Jelly Planet - "Food"
(Pirate Records 2003, 510450-2)
From Aural Innovations #24 (July 2003)
It's hard not to be curious about a band that describe themselves as "the result of CAN meeting the DOORS in a dark alley and attempting to kick the shit out of each other, while the WHO shout encouragement from the nearest bar". Jelly Planet are a quartet from Germany who play an accessible but power rocking brand of space rock. The band consists of Stephan Hendricks on lead vocals and keyboards, Alexander Schönert on guitar, sitar, and vocals, Felix A. Gutierrez on bass and vocals, and Jens Küchenthal on drums. Food is their first album.
Jelly Planet incorporate a number of influences into their music, but the trademark sound is a skillful blend of structured songs and freeform space and psychedelic jams. In this sense, the band remind me a lot of Porcupine Tree, who in the past have achieved this same mixture, though Jelly Planet far exceed anything Porcupine Tree have done on their past couple albums. Songs like "Light Of Her Galaxy" certainly remind me of moments from Porcupine Tree's "Stupid Dream". But Jelly Planet have an excellent guitar sound that manages to be simultaneously power rocking and psychedelic, while also going off into a trippy space interlude that includes healthy doses of alien efx. And along with the excellent production the result is a potent assault on the senses.
Among the other highlights is Jelly Planet's cover of "Eight Miles High". Sitar and bubbling efx trip along for a few seconds and then the band launch into a rousing power rock rendition of The Byrds' 60's classic. Like so many of Jelly Planets songs this one blazes heavy guitar rocking trails, yet takes the time to trip in space like the best of the early 70's Kosmiche bands. On the more tightly structured songs these moments don't last long, but it's clear where Jelly Planets' heart lies and it's refreshing to hear a band so capably able to be accessible to the point of being radio friendly, while incorporating less than subtle space and psych influences into the music. Even lighter songs, like "Happy", that didn't grab me all that much, have an ethereal quality and the trademark Jelly Planet outer space atmospherics. There's also lots of variety on the album. "Yesterday You Was" is a heavy Stoner influenced song, though it also has some brief jazzy keyboards. And "Gunshoot" includes a psych rocking trip-hop segment that, even when it launches into the molten power rock portion, still includes little DJ scratching bits. Very cool effect.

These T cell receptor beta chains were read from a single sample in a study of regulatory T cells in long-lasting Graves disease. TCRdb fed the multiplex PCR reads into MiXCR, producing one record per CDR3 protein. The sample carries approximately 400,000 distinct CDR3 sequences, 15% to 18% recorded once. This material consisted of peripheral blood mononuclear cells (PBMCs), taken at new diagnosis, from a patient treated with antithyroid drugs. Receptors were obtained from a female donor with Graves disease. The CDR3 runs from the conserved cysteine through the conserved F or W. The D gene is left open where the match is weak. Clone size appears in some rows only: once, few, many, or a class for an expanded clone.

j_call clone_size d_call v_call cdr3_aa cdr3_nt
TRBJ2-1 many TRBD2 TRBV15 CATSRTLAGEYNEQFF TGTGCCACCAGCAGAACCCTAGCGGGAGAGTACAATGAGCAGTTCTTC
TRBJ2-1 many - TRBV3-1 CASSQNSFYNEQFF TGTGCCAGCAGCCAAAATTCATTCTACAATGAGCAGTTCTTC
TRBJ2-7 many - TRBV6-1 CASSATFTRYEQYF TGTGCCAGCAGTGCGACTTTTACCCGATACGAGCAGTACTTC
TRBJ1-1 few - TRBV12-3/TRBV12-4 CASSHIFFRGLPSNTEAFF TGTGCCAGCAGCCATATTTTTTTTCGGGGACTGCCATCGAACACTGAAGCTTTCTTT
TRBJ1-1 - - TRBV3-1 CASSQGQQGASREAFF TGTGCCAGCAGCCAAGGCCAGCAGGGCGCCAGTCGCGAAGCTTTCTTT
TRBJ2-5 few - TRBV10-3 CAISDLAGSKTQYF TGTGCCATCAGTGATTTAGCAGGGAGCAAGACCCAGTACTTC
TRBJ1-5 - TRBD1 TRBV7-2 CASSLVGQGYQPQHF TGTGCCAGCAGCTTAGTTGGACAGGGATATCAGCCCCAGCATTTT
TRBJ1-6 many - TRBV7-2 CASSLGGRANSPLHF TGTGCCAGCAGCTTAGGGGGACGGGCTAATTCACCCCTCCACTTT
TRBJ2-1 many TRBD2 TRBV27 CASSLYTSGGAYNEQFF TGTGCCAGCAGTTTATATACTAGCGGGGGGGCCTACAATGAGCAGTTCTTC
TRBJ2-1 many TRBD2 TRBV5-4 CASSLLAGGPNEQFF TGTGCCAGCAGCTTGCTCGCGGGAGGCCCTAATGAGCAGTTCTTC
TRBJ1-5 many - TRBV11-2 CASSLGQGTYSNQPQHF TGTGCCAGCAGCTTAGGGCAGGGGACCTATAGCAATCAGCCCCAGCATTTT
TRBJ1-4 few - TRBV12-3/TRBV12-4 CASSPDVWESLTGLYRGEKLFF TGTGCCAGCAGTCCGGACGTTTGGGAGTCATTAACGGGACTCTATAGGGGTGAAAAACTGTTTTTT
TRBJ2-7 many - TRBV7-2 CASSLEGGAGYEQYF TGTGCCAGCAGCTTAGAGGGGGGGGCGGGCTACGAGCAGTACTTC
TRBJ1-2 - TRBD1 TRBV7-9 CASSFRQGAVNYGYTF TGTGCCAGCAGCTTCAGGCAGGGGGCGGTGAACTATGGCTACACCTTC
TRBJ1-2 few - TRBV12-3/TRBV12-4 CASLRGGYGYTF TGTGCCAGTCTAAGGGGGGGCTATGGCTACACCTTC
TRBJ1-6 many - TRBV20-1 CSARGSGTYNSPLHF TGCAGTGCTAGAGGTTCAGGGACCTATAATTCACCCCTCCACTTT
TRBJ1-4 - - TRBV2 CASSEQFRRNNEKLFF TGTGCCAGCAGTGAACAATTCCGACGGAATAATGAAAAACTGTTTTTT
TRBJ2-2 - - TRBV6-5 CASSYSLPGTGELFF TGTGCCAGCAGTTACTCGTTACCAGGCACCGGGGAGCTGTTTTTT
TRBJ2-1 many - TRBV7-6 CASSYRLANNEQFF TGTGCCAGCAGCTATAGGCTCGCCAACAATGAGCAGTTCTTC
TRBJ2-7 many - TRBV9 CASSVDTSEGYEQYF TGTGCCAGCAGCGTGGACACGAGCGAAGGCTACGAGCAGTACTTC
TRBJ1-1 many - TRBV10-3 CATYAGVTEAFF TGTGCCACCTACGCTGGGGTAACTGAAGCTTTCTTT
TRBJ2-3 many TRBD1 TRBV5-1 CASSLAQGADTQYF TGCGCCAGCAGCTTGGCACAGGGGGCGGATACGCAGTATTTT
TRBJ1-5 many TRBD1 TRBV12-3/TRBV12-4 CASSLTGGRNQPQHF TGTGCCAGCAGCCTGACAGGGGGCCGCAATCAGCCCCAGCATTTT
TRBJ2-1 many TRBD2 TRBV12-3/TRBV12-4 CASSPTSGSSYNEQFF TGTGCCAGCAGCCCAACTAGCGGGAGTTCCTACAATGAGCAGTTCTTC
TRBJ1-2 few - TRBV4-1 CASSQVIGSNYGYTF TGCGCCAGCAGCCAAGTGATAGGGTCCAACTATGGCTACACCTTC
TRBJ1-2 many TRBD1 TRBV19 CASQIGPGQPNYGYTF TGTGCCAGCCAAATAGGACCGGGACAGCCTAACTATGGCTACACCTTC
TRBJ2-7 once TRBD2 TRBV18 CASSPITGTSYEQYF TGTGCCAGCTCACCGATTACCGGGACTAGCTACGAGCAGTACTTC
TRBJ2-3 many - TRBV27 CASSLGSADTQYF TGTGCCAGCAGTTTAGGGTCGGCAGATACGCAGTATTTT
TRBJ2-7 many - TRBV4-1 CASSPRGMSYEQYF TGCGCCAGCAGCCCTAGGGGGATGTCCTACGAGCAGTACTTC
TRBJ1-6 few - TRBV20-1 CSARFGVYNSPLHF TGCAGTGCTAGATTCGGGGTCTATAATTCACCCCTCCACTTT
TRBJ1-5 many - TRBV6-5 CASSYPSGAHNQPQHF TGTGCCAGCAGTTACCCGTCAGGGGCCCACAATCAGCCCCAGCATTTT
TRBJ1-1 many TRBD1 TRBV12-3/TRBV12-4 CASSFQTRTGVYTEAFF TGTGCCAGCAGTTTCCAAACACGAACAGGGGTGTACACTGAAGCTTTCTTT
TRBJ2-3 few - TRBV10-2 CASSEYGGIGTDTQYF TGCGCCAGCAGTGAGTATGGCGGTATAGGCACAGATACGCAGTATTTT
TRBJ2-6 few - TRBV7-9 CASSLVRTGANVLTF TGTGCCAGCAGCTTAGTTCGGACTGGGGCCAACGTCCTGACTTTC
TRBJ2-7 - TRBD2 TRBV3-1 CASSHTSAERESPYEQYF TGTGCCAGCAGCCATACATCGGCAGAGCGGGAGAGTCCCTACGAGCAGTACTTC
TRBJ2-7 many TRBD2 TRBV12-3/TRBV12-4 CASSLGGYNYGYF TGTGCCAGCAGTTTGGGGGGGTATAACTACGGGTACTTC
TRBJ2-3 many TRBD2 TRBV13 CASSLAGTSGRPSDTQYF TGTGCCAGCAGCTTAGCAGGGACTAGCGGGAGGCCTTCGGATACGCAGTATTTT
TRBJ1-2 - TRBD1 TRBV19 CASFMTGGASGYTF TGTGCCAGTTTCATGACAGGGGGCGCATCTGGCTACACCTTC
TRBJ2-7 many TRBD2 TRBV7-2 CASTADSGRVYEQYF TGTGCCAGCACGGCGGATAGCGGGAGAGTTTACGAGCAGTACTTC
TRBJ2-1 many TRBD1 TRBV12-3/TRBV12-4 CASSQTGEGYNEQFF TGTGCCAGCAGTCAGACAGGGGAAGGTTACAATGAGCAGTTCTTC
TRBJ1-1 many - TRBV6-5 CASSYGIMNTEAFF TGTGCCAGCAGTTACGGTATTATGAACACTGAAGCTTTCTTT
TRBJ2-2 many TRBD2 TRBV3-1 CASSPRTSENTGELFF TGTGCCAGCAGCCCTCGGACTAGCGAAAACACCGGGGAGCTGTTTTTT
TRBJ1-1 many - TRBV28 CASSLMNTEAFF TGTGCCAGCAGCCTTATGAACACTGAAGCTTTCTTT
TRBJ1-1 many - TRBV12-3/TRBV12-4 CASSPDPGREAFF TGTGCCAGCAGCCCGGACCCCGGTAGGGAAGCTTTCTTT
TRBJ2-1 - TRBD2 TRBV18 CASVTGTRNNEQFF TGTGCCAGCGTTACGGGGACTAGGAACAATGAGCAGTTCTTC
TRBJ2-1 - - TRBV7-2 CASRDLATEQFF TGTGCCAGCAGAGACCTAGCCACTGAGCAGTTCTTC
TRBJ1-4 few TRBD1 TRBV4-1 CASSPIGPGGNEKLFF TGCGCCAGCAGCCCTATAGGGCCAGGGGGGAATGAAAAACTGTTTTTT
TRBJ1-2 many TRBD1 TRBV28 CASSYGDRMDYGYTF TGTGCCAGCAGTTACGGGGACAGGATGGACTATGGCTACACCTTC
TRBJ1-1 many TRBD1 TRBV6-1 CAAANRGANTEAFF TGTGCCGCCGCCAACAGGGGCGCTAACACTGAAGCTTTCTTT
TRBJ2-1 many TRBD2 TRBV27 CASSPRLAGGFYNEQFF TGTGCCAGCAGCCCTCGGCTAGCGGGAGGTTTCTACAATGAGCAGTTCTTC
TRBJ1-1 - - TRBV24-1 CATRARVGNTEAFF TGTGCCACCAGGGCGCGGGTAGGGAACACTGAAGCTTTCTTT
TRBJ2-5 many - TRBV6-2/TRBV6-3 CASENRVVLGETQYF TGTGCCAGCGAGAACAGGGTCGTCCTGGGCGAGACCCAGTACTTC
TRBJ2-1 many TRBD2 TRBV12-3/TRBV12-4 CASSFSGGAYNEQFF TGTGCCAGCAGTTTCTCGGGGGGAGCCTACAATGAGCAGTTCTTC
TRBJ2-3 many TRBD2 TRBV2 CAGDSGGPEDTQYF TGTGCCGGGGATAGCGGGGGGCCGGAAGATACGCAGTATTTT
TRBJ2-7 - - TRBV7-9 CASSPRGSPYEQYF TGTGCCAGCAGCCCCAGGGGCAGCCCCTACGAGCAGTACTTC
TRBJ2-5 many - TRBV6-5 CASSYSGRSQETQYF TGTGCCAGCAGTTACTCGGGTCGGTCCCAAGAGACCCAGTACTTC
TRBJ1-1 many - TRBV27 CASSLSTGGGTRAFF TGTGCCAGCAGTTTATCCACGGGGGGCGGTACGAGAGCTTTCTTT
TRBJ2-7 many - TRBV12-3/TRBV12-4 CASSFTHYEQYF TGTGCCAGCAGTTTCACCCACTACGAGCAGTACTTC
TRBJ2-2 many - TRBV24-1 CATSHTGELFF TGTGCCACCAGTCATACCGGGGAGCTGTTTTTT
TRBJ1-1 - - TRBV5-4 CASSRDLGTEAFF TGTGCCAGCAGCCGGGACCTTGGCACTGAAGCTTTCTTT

But my hands down favorite tracks of the set are "Cosmic" and "Swamp", where we really experience what happens when Jelly Planet leave the tighter structures behind. "Cosmic" is an aptly titled track that opens with spacey efx and voice samples. When the band start to take off the cosmic efx continue while a fat driving bass and steady drumming lay down a potent robotic rhythmic pattern that has a wee bit of a techno feel but is still dominated by the Rock elements. And when the guitar kicks in the music has a killer Stoner-psych vibe that blends beautifully with the robot rhythms and space atmospherics. At nearly 9 minutes "Swamp" is by far the longest track of the set, and, like "Cosmic", it really takes off and explores. Winding guitar notes that sound like Robert Fripp in space combine with what sounds like a Rhodes piano for a little improv bit, before launching into a totally stoned space jam.
In summary, Jelly Planet do an impressive job of finding that elusive point between accessibility and freeform space rock. Reference points for space rockers would be Porcupine Tree and Farflung. Very different bands indeed, yet Jelly Planet succeed in blurring the lines.
For more information you can visit the Jelly Planet web site at: http://www.jellyplanet.de.
Note that in September 2003 Jelly Planet are scheduled to be in the USA on tour with Damo Suzuki from CAN.
Reviewed by Jerry Kranitz